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#23  Edited By Yummylee

It's the first modern BioWare game of theirs that's outright bad - story's bland and piecemeal, combat's all flash and no substance of which there is also too much of it and not enough character interaction and diplomacy, very little armour cosmetic variety, side-stuff encompasses like 2/3's of the game and it's all shitty filler. They've released a number of flawed games over the years, but Inquisition has little to redeem over its innumerable failings. Getting to play as a Qunari is kinda cool at least.

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MightyDuck

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You can't go wrong for $20. I had a real hard time getting into the game initially, but eventually went back and with a new character and loved every minute of it. It's not perfect, but it's enjoyable.

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Veektarius

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@oldirtybearon: I did finish the game and liked it's approach over usual RPG stuff about finding a relic to end the world or whatever (which DA:I goes full steam into) but I don't see what was so profoundly good about it. It was pretty good on a straight up plot front but nothing great. And Grieving Mother was great, in how she fit into the themes and how she was presented, but none of the other companions did much for me.

Yeah, the writing for the companions was great, but it felt to me like you finished their individual stories (told after resting mostly, not triggered by any particular plot point) and then they were just interchangeable sets of skills. It was all very disjointed.

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Jeust

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#26  Edited By Jeust

@oldirtybearon said:
@artisanbreads said:

@mike: I'm actually surprised there's only been one "this game isn't worth any price" post considering how games get turned on months after release these days haha. This one's easily worth $20.

Defend your position, sir. Explain to me how Inquisition is a worthwhile investment when there are other, superior games on the market. One of which at the very least is a landmark for the RPG genre.

No, seriously. If this were 2014 and there were no games out, I'd probably say Inquisition is worth a few dollars, but it's not, and RPG players at this point have their pick of half a dozen or so stellar releases this year alone. If money is a concern for the OP, he could pick up Shadowrun: Dragonfall and Hong Kong for that price, and still get 60 hours of marvelous RPG entertainment. There is just no good excuse for picking a shoddy game when there are much better investments of both time and money.

One of which would be buying a bucket of paint, spraying it all over a wall, and then watching it dry.

I'm being facetious on that last point, if you couldn't tell.

Yeah it depends of how you value your time, what you are looking for and how bored are you. There are better games on the market, arguably Witcher 3, Pillars of Eternity, and of course Witcher and Witcher 2, also Planescape Torment, if you handle going that retro.

As a measure to fight off growing a backlog, I now only buy games that apparently have something worthwhile to contribute to my enjoyment, and I really want to play. Repeats, with lesser quality, I give them a pass.

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LawGamer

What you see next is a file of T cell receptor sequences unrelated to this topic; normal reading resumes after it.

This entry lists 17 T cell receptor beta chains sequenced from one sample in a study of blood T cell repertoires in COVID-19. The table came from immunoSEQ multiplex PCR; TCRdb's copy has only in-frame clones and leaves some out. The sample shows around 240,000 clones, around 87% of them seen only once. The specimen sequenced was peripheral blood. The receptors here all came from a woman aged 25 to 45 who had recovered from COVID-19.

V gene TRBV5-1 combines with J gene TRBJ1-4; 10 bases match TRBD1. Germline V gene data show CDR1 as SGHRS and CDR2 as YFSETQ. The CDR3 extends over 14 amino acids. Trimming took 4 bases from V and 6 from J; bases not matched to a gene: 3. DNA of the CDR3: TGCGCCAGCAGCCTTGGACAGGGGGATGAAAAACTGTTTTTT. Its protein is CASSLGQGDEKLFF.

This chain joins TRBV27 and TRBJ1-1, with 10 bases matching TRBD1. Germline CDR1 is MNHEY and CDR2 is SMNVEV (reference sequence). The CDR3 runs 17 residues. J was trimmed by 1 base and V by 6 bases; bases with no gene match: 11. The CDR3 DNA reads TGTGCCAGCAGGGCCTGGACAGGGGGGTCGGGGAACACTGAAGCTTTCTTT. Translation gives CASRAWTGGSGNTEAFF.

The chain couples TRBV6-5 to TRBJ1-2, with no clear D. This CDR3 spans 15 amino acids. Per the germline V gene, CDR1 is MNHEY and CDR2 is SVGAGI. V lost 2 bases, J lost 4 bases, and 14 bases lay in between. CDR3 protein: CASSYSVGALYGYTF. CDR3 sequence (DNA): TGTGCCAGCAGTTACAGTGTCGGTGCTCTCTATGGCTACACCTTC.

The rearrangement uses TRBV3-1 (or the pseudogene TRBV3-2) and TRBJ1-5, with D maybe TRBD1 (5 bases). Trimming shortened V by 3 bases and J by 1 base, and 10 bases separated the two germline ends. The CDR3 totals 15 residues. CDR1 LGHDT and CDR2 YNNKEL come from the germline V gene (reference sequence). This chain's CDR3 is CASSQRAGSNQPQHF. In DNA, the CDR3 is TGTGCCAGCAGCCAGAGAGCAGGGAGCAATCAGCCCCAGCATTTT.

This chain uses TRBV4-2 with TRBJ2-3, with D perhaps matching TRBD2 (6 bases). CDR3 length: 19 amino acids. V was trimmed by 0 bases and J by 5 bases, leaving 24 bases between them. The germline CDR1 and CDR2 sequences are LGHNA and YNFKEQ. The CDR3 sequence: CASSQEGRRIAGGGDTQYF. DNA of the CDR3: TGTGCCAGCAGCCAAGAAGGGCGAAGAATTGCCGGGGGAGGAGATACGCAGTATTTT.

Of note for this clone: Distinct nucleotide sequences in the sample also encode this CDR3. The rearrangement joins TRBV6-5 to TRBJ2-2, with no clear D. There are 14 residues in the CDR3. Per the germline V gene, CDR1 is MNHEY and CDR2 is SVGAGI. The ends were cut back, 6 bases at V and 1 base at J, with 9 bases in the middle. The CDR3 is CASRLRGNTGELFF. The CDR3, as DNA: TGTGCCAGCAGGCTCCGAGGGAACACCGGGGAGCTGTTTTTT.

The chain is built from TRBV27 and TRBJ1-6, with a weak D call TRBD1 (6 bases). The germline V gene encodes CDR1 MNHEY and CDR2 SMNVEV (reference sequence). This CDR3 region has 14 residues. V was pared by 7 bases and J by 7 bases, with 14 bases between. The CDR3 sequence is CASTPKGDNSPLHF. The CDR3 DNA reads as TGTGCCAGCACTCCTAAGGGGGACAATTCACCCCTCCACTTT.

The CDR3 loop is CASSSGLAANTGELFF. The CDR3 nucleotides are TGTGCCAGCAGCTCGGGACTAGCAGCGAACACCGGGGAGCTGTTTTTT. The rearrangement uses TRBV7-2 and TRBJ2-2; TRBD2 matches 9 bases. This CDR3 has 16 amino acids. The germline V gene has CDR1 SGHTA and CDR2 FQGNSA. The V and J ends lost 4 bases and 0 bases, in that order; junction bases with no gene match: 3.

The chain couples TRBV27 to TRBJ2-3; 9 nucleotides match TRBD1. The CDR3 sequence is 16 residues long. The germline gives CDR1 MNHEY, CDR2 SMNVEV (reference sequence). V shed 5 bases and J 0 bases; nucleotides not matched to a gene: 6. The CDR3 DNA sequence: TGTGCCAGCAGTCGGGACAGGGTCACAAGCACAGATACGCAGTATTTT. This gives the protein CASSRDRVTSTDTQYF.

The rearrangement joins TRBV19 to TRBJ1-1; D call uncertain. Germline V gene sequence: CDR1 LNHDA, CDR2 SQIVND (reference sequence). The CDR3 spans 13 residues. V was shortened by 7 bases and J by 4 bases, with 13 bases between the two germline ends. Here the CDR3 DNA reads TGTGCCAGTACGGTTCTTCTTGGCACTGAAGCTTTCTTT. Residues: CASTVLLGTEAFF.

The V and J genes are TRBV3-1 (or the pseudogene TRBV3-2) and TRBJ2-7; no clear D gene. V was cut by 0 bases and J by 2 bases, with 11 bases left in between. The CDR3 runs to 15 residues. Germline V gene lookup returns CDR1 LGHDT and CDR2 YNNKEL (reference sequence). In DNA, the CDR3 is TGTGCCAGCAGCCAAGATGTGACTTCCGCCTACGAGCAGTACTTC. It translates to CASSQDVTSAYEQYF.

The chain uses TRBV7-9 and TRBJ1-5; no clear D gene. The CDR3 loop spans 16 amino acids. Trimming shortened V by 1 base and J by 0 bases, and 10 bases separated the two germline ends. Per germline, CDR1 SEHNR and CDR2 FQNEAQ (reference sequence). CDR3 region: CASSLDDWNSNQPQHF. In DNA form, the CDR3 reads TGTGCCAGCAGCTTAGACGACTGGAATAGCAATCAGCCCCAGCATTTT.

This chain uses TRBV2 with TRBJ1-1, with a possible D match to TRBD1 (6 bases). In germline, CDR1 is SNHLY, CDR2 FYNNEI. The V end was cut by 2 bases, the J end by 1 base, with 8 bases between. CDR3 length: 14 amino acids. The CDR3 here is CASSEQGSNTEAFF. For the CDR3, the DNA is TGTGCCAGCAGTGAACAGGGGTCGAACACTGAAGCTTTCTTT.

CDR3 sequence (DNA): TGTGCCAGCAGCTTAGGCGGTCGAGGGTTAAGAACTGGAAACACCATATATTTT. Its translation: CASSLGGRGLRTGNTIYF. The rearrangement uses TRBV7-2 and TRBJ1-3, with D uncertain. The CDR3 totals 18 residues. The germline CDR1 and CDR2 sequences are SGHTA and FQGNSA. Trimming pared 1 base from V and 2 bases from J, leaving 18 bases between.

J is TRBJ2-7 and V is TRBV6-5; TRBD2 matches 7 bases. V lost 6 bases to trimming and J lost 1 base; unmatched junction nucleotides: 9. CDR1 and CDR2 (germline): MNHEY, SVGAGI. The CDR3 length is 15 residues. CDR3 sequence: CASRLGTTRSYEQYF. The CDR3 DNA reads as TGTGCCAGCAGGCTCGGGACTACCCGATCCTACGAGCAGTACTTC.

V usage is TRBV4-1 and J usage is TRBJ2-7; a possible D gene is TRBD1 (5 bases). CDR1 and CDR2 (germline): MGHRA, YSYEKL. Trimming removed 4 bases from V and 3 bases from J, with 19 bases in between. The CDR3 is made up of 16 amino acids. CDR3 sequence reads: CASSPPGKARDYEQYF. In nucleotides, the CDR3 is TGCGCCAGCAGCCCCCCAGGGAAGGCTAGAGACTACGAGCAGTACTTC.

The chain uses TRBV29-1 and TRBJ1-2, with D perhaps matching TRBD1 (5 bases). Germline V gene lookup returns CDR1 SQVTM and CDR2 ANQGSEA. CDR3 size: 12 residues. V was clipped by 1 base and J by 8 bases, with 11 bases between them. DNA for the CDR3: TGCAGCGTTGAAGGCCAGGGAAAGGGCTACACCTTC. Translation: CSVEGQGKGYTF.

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DA:I is pretty much the poster child of a 3-star game. It isn't particularly good or bad, it just sort of exists. In the same way that Assassins Creed is a distillation of the "UbiSoft formula," Inquisition is essentially a distillation of the "BioWare formula." You have (1) an unknown hero arising from humble origins to (2) confront a world ending evil (3) with a group of colorful companions while (4) making the occasional Moral Choice. In the past, I've defended that formula on the basis that if you're good at something, you should stick with what you know. And in the past, BioWare has done that formula pretty well.

However, DA:I is extremely, almost self-consciously bland in its execution. At times you can almost see the checkboxes that were getting ticked in the design meetings. Semi-open world? Check. Big voice acting talent? Check. Moral Choices? Check. Lot of flashy looking yet easy, explody, and non-threatening combat? Check. Pseudo political elements that highlight how discrimination is Wrong and teamwork and self-belief can accomplish Anything? Check.

So while I don't think DA:I is quite as terrible as @oldirtybearon makes it out to be, and I really don't think it's "outright bad" as @yummylee says it is, I also wouldn't pick it up over any of DA: Origins, The Witcher 3 or Pillars of Eternity. If you have only $20 to spend, I'd try to find one of those three first. If you have more than $20 to spend, I'd also try to find one of those first.

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VoshiNova

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I really really liked this game.

I played it in a very similar fashion to Metal Gear in that it was actually kind of a problem. Like, staying up way too late and forgetting essential life stuff- kind of problem.

It is really pretty (frostbite) and it has a really neat pacing to it. Very much like Metal Gear, when I got to "act II" I was overwhelmingly pumped.

It's not perfect, but I'd say it's a definite yes - even if it sits in your library until the next drought.

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MEATBALL

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Yup, I loved it. But I also love the Bioware formula. It has its flaws but for $20 it's absolutely worth it.